Telerik provides the framework for that, enabling the developers to spend more time on the components and content that directly impacts the end user experience. As a result, scientists using the Analyst’s Notebook benefit directly—the data is being published faster and it’s easier to find.
“While our data collection and storage process has not changed, with Telerik, we’ve really transformed the way our end users can find, view and access the data,” Stein explained. “It’s really made it easier for those end users to get what they need out of the data, so they can go on with their science.”
Telerik tools also helped the Planetary Data Systems team improve the user experience of the Analyst’s Notebook. Because anyone can use the Analyst’s Notebook, regardless of their experience in the field, NASA wanted the site to be highly accessible and intuitive for even citizen users. Telerik provided NASA with the tools to make the interface more approachable for experienced scientists and first-time users alike.
An added problem was the continued rising expectations of users. “Our users have great web experiences with industry giants like Microsoft, Apple and Google, and they expect the same from us, “ Stein said. “Previously, the Notebook was basically just an archive—a bunch of files categorized into directories based on mission day number. For people unfamiliar with the application, it was basically like trying to understand a foreign language,” Stein said.
“With the Telerik tools, we can repackage the data and improve navigation so information can be shared with an audience that couldn’t appreciate the data before,” he added. “Telerik helped us open up the Notebook and the Mars Data to more users around the world.”
The Planetary Data System team saw the benefits of implementing Telerik almost immediately. From the development of new content to the implementation of new features, the agency was better equipped to maintain the Analyst’s Notebook and provide a more compelling end user experience.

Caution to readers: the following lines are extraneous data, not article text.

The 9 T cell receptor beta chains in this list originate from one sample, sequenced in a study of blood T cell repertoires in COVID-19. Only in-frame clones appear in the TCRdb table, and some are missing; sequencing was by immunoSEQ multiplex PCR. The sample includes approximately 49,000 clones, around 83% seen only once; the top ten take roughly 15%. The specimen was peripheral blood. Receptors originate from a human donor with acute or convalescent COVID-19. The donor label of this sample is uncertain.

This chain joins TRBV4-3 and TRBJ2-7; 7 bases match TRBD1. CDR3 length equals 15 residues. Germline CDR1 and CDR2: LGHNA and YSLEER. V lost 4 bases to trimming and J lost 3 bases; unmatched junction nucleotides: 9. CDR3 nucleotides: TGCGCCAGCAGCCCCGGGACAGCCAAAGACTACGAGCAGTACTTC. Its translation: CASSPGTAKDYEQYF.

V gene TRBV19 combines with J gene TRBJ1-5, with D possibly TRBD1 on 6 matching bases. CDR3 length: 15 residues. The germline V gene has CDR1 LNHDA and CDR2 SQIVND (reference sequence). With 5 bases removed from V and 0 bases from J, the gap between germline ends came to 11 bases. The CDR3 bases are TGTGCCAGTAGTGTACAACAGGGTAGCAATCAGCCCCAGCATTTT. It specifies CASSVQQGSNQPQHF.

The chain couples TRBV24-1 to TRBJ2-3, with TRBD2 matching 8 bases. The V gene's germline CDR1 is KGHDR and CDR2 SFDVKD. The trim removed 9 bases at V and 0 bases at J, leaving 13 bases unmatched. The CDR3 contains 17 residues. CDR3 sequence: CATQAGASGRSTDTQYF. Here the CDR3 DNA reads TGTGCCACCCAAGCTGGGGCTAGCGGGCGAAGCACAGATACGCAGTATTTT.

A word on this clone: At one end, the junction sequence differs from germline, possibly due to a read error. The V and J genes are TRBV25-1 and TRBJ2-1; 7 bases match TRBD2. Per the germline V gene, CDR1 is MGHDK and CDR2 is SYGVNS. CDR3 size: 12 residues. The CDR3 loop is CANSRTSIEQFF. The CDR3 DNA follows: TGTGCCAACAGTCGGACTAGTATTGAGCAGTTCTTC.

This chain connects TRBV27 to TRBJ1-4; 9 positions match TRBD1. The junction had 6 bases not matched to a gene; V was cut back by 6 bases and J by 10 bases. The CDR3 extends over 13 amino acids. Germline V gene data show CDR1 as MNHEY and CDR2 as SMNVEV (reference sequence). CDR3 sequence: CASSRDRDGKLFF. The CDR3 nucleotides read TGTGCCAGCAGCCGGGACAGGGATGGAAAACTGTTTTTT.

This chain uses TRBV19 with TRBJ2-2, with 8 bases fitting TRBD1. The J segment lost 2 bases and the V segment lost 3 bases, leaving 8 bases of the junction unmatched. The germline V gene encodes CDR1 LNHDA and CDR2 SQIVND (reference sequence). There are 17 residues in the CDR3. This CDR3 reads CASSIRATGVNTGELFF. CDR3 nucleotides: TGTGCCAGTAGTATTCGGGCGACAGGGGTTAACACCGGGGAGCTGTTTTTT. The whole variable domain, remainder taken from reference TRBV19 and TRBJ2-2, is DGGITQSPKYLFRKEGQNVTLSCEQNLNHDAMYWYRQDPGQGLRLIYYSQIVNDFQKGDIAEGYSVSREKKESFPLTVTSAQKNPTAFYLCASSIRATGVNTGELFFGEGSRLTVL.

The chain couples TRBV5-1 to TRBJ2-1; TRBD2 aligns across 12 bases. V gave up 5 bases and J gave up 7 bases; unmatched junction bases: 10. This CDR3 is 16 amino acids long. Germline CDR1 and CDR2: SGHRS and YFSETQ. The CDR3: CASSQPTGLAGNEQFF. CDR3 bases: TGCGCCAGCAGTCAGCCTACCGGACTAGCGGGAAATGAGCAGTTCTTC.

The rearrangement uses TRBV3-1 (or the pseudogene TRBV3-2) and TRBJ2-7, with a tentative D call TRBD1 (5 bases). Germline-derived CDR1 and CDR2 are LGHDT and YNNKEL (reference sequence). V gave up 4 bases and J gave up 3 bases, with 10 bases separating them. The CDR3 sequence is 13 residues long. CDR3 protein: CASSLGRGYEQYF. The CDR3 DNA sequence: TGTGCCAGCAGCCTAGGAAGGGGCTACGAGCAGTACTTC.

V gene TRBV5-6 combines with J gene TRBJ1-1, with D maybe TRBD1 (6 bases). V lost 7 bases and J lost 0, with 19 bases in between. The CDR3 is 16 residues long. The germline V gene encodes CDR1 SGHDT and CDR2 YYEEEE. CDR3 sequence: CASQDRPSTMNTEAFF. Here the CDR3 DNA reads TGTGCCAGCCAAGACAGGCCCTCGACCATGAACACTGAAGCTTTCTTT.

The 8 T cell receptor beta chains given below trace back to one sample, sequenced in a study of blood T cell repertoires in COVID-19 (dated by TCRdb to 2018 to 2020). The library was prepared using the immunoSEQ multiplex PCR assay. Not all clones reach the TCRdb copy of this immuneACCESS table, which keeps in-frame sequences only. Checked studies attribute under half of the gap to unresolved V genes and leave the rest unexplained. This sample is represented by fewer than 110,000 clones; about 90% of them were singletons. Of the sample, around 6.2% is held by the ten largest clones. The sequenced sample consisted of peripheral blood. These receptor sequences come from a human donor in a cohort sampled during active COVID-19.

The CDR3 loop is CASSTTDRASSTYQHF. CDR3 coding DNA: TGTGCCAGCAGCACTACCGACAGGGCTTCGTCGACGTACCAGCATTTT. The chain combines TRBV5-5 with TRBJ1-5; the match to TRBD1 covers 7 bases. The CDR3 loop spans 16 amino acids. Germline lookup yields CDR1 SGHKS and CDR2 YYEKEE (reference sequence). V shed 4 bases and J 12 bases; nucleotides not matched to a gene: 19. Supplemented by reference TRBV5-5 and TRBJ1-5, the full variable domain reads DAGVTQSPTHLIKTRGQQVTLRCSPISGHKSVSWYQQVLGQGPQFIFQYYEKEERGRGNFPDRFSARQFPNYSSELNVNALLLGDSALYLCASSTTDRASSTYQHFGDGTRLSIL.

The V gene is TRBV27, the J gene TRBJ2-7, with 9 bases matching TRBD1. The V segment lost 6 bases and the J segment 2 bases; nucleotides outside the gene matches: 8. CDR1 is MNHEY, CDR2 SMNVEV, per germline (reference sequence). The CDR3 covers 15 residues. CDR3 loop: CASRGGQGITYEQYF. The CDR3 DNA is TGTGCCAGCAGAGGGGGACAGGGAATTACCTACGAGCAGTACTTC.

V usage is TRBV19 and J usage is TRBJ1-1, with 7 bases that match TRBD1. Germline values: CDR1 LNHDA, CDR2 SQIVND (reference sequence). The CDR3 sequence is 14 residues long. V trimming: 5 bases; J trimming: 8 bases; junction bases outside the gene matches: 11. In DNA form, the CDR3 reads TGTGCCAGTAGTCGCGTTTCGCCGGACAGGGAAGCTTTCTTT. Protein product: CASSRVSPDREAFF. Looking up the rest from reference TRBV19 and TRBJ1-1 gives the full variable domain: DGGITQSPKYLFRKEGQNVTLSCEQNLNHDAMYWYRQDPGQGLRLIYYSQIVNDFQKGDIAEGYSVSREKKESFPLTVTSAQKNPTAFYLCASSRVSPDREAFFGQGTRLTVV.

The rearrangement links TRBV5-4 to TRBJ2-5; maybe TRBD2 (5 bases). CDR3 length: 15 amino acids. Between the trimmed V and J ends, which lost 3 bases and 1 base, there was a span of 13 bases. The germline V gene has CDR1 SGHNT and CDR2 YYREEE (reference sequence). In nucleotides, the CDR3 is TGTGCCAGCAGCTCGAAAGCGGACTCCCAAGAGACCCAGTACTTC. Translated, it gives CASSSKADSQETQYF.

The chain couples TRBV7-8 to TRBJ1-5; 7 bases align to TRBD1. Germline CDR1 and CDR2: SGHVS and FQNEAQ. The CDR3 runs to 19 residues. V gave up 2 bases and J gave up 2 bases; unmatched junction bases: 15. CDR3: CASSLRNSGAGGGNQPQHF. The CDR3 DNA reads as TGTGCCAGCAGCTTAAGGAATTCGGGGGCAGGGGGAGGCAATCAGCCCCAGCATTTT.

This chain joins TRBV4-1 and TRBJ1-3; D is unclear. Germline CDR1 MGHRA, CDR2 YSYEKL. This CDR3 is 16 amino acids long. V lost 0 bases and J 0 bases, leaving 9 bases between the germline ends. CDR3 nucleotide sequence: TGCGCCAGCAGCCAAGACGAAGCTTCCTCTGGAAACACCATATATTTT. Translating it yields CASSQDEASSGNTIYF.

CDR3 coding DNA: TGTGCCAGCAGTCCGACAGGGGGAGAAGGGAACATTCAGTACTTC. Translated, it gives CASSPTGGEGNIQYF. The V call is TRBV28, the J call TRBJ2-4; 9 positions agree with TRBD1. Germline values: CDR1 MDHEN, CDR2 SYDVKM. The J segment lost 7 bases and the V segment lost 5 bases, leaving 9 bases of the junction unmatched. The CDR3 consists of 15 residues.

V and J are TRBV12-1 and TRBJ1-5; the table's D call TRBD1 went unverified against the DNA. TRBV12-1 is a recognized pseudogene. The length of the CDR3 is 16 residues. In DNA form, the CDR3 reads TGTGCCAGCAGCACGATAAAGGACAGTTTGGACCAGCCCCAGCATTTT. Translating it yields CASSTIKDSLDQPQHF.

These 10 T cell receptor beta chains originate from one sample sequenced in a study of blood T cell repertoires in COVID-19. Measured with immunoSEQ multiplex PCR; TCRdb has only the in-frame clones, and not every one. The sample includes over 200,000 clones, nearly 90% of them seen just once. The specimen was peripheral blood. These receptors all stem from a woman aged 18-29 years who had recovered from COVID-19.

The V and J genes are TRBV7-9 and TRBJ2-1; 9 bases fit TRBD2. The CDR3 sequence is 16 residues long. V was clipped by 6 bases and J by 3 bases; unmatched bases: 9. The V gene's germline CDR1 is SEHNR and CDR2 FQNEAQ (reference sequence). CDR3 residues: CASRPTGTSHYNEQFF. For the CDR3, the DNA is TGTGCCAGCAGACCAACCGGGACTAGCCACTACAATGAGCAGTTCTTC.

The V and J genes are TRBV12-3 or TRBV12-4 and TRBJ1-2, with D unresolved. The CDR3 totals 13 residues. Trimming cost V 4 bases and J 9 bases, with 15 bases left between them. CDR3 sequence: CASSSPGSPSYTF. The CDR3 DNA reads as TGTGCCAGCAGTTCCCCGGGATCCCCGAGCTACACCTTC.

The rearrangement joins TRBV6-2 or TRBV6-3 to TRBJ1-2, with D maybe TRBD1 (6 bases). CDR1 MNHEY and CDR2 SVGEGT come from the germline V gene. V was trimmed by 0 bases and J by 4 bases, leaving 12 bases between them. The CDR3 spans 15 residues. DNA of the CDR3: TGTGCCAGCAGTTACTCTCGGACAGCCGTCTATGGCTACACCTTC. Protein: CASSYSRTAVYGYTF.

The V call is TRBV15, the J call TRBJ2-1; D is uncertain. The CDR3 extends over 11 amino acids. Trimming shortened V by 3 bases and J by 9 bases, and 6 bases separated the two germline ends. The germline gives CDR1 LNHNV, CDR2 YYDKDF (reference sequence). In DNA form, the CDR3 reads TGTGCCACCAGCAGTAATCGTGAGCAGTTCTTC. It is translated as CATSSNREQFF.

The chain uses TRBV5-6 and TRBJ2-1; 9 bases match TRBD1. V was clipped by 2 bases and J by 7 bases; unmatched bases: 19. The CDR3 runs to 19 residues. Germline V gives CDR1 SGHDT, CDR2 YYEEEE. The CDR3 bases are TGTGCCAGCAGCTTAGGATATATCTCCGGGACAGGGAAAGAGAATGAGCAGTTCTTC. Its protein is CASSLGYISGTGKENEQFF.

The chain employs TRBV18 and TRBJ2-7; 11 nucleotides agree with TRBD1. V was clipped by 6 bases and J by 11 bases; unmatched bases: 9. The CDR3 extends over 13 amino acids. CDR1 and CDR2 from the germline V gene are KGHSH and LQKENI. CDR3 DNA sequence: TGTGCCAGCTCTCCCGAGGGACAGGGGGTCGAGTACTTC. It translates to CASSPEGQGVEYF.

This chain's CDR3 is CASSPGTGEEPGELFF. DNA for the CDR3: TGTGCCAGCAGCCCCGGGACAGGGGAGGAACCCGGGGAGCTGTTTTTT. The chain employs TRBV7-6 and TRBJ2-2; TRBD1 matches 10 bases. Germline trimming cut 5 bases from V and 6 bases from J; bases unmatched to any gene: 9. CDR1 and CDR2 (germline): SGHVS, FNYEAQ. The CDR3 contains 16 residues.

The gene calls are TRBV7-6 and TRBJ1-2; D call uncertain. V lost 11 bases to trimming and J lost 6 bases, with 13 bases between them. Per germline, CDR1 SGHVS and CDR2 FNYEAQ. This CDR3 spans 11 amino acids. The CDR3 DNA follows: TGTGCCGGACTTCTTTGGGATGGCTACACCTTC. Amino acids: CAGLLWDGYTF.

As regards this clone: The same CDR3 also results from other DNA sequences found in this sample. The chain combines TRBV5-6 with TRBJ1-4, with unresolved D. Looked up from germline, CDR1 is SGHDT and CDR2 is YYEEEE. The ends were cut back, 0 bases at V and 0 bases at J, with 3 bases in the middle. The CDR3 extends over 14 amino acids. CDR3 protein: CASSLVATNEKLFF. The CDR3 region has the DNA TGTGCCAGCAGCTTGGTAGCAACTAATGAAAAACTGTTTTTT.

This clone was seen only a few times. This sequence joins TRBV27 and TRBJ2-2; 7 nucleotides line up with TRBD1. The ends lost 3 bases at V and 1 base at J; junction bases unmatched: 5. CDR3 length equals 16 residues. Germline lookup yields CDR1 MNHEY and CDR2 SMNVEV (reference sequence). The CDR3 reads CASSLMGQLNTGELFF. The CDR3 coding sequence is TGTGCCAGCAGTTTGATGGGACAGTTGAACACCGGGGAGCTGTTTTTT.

“To say that using Telerik tools slashed our development time is an understatement,” Stein said. “Not only did the competing tools lack so many of the functions and features that we have come to rely on in Telerik, they were not robust enough to support us even with the tools they did offer. We would not be where we are today without Telerik.”
Telerik tools also helped the Analyst’s Notebook team do more with less. The development team working on the project is small, so being able to operate more efficiently and within budget was a huge win for them.
“Using the Telerik tools, we know we’re getting more than our money’s worth,” Stein explained. “We can’t afford to hire two new developers, but we can easily afford Telerik, which more than compensates for those two developers we don’t have. For every developer we have using Telerik, we can turn out the same work that three developers would be able to do without it.”
Just as Curiosity continues to encounter new challenges on its mission, the Analyst’s Notebook is always facing new obstacles. After all, with new users comes new requests and new requirements. However, Stein is confident that his team will be able to tackle all those challenges with Telerik, resulting in a web application that’s always improving to meet the users’ expectations.